MP3 Magic Ship - LoveTel Motel
This is a frantic neck-jerker, a swing-along on-the-road saga and for every melodic guitar hook and catchy chorus, you can be sure there is something gritty, something raunchy, something dirty lurking right around the corner. A mighty fine debut.
10 MP3 Songs
ROCK: 70''s Rock, ROCK: Southern Rock
In the beginning, it was just a Monday night thing. It was a bit of a hobby, a bit of a crack. Cranking out a few tunes for a few hours in the rehearsal studios once a week made a nice change from spending another evening down the pub.
It’s kind of getting more serious for Magic Ship now, though. Because the London four-piece have released an album. It’s called “LoveTel Motel”, it’s on Stone Island Records and it’s a stormer.
Magic Ship pinched their name from a song by 1970s bluesmen Free – and that should give you an idea of where this group is coming from. There’s a hint of The Faces and a dash of Mott The Hoople in their music. There’s a light dusting of The Allman Brothers and a sniff of Lynyrd Skynyrd. They’re not out-and-out dad rockers, mind. There are also plenty of pop tones in there and some of them are decidedly 21st Century. Yet for every melodic guitar hook and catchy chorus, you can be sure there is something gritty, something raunchy, something dirty lurking right around the corner. Magic Ship seem to specialise in dirty. Most of the people staying at the “LoveTel Motel” sign the register as Mr and Mrs Smith.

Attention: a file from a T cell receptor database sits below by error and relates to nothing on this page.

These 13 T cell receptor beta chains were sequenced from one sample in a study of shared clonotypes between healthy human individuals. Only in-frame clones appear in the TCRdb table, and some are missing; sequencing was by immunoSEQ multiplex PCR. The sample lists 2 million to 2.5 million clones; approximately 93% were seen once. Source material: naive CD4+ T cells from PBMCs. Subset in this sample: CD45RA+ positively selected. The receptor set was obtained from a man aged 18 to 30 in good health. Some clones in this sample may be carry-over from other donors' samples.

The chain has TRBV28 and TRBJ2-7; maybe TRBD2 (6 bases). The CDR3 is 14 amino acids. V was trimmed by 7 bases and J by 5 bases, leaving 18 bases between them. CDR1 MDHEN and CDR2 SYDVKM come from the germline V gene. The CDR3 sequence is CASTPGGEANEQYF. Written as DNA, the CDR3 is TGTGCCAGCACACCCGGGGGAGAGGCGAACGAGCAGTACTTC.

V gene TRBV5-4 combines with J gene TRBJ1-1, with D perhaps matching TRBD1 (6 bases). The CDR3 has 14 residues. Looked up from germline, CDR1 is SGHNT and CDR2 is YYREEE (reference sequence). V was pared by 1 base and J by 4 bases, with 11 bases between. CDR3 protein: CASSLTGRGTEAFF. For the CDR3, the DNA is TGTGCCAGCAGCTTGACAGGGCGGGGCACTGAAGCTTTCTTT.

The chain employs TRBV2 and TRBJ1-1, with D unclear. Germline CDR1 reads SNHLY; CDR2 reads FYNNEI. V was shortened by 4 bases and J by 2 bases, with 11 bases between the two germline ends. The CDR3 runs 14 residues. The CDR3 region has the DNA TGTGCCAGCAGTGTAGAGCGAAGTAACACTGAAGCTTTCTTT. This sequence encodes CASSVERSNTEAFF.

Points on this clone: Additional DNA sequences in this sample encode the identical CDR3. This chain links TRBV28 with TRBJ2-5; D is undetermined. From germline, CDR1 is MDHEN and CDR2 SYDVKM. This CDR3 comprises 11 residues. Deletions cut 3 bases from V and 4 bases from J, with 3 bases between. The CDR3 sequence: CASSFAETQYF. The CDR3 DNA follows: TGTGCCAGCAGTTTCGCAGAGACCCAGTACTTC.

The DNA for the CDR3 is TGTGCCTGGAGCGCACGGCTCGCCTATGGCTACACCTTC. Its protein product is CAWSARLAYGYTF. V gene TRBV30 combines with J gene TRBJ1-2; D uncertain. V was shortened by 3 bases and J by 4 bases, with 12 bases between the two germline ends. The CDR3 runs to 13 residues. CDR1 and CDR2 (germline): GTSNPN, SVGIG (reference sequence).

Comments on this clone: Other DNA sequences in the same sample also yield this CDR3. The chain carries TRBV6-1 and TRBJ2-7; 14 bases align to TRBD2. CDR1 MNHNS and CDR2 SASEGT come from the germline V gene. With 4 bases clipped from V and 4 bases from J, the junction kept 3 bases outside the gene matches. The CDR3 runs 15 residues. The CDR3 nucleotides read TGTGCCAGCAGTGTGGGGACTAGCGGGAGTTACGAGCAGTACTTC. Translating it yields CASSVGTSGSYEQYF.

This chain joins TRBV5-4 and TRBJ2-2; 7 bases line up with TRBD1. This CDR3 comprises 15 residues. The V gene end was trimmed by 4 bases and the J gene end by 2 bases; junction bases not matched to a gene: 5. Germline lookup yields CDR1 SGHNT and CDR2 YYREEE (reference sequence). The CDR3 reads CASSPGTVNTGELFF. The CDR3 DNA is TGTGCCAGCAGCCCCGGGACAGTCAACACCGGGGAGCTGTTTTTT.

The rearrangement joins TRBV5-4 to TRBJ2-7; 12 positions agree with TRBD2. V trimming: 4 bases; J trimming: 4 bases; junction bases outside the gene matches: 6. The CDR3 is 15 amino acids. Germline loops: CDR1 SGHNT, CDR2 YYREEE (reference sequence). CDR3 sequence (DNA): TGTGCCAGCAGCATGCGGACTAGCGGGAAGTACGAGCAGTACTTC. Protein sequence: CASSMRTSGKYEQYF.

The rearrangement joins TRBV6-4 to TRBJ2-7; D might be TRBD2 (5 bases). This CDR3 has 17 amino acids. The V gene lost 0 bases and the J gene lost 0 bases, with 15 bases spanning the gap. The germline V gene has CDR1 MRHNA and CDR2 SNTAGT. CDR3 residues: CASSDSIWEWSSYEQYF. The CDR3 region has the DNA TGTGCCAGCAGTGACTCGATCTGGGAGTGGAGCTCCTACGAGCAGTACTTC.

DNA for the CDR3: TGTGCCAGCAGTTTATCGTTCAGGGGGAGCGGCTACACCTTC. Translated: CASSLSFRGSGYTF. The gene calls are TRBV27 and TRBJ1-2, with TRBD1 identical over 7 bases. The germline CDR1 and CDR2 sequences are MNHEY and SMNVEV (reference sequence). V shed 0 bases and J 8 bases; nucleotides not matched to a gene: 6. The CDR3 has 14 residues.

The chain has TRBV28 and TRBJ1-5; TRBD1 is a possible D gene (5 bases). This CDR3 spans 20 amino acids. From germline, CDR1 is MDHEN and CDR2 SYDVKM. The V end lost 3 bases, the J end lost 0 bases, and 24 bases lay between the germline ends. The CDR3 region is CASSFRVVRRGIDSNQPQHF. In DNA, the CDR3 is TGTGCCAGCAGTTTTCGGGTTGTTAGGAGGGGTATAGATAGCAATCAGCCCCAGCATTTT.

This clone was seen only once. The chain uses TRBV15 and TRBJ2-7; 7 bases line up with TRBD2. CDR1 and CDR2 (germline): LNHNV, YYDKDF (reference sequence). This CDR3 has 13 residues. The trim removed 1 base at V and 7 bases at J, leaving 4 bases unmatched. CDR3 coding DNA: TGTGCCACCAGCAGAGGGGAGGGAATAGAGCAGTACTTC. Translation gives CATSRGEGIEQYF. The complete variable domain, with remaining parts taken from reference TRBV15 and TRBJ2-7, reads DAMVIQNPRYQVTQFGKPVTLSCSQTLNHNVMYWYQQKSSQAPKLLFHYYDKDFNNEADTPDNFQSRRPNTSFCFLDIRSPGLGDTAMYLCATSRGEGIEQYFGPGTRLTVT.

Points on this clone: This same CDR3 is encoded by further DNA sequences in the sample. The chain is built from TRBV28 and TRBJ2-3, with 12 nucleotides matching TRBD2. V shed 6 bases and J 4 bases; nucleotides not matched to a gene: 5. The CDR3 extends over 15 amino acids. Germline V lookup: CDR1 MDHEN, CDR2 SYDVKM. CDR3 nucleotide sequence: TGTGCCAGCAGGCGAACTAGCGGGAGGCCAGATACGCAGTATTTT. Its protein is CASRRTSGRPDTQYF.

“LoveTel Motel” opens with the frantic neck-jerker that is “Fly!” and, before you know it, careers straight into “Headaches And Heartaches”, a swing-along on-the-road saga. The title track is an equally breathless frug, but the dark, twisted, half-whispered “Lucky Lost” and the whimsical “Black Holes Don’t Eat Everything” bring a marked drop in pace. Here and there, in finest Bo Diddley fashion, there are several autobiographical references to Magic Ship, a couple of them in the acoustic “Lifeboats For The Dead”, which sees the group in a more obviously reflective mood than elsewhere on the album. The epic “Monkeyphonic Alphabets” is meanwhile the sort of song that David Crosby might have written if he’d spent 1973 as a 13-year-old haring around the streets of West London on a Raleigh Chopper with a big Sherbet Fountain in his pocket, instead of sitting between Stills and Nash trying to stop them knocking seven shades of shit out of each other.
It all adds up to a mighty fine debut. It’s no wonder that a lot of people are saying a lot of nice things about “LoveTel Motel”. If it carries on like this, Magic Ship are soon going to be busy on Tuesday nights too.
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